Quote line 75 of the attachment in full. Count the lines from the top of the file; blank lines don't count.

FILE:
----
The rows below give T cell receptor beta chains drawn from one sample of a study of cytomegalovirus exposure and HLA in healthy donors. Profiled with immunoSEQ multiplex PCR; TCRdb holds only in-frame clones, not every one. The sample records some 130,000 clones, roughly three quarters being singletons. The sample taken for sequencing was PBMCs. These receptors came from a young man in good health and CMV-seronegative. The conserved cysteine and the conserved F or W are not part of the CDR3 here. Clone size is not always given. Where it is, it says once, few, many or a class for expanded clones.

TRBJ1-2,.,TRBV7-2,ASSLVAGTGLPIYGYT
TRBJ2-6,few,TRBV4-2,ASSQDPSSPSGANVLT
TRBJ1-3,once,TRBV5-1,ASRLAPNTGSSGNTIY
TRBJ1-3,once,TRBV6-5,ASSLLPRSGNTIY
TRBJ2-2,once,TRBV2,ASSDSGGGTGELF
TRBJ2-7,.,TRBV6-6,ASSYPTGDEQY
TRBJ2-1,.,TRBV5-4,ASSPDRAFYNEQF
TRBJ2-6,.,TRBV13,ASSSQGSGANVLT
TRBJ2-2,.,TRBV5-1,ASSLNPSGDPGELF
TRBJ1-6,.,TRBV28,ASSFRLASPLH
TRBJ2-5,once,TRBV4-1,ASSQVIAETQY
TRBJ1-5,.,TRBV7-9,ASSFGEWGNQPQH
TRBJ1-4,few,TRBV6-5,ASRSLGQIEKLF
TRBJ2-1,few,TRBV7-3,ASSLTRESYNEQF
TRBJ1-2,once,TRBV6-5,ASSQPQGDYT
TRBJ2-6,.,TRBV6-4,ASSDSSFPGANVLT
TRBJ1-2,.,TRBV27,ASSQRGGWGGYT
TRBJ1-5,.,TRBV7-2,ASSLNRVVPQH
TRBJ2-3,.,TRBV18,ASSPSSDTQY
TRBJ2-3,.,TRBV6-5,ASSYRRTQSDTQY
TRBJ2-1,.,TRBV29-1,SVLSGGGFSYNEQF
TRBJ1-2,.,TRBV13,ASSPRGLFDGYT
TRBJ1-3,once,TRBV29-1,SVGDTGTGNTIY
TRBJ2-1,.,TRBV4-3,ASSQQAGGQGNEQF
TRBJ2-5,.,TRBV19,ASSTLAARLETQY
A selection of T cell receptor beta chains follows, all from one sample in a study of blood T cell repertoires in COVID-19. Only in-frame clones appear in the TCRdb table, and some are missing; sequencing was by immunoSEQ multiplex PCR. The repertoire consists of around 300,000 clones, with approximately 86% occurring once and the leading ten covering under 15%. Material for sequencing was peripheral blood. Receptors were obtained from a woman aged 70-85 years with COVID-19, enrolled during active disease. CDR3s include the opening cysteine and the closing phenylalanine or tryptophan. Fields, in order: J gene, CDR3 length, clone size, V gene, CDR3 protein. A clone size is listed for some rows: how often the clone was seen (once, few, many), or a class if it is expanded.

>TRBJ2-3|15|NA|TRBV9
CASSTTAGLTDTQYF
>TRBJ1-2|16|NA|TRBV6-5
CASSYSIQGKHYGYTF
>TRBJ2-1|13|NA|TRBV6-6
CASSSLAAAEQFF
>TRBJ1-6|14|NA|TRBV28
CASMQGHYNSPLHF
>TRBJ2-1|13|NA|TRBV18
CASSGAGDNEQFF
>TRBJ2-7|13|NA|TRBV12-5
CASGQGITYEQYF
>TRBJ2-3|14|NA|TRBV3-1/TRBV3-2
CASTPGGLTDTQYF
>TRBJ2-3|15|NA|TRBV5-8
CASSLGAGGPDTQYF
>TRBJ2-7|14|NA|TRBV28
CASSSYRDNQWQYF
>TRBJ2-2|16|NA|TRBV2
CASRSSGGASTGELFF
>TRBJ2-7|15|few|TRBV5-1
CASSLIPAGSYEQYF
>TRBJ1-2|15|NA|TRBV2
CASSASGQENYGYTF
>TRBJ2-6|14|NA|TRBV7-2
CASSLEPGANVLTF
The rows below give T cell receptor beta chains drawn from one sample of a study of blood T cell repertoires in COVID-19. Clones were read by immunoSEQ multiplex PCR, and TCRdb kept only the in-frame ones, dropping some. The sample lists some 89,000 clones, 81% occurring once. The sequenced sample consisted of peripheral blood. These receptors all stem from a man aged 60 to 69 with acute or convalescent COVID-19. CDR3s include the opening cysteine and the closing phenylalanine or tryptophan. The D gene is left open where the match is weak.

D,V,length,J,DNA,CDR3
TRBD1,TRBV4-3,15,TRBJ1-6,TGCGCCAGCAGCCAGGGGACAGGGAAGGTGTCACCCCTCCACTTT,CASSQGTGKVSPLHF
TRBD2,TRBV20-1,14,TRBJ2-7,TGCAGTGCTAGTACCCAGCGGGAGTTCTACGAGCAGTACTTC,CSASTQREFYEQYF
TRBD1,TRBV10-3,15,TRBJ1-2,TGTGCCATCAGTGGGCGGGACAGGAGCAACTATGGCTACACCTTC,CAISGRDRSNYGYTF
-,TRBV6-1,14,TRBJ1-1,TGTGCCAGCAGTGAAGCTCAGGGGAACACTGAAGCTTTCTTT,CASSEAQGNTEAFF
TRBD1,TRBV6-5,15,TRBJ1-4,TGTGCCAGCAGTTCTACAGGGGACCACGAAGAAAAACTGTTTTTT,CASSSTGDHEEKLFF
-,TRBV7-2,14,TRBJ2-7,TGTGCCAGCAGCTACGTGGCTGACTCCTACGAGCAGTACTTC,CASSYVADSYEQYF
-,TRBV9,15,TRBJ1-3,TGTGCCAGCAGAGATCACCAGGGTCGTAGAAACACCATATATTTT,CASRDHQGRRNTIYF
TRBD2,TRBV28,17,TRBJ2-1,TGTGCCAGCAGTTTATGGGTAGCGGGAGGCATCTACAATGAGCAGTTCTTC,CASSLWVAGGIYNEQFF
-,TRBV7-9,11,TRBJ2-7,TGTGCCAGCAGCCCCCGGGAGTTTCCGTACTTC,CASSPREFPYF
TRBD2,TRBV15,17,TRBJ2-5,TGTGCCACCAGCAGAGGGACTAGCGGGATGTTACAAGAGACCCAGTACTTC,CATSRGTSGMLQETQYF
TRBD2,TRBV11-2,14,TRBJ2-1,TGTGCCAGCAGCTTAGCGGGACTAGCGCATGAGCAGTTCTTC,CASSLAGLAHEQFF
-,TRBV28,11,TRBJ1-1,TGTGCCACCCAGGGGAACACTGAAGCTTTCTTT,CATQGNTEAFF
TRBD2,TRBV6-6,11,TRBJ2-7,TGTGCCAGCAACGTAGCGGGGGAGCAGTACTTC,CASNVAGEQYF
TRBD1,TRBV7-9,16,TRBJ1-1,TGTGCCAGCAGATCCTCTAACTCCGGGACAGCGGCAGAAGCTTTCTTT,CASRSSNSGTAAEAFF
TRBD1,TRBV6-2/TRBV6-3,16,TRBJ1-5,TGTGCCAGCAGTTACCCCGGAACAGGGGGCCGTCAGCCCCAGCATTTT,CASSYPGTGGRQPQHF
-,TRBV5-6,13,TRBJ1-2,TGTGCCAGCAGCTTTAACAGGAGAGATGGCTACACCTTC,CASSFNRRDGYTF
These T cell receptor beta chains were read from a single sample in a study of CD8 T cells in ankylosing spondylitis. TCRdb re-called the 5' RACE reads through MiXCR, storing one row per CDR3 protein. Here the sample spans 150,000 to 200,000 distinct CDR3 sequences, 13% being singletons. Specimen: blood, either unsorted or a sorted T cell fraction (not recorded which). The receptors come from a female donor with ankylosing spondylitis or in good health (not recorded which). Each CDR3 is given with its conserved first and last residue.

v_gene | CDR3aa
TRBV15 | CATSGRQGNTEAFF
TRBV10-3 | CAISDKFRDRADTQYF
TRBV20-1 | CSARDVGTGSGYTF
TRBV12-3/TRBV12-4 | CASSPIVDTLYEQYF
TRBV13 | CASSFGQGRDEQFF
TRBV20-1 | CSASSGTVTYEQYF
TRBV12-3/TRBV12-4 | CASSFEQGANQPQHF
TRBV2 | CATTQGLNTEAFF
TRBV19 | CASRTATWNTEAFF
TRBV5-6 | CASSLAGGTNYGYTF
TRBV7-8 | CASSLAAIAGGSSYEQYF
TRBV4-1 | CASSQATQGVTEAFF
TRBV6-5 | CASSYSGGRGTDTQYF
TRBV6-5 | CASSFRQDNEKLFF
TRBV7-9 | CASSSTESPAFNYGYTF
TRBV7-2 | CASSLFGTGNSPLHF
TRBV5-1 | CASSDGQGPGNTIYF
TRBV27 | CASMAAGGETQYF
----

TRBV10-3 | CAISDKFRDRADTQYF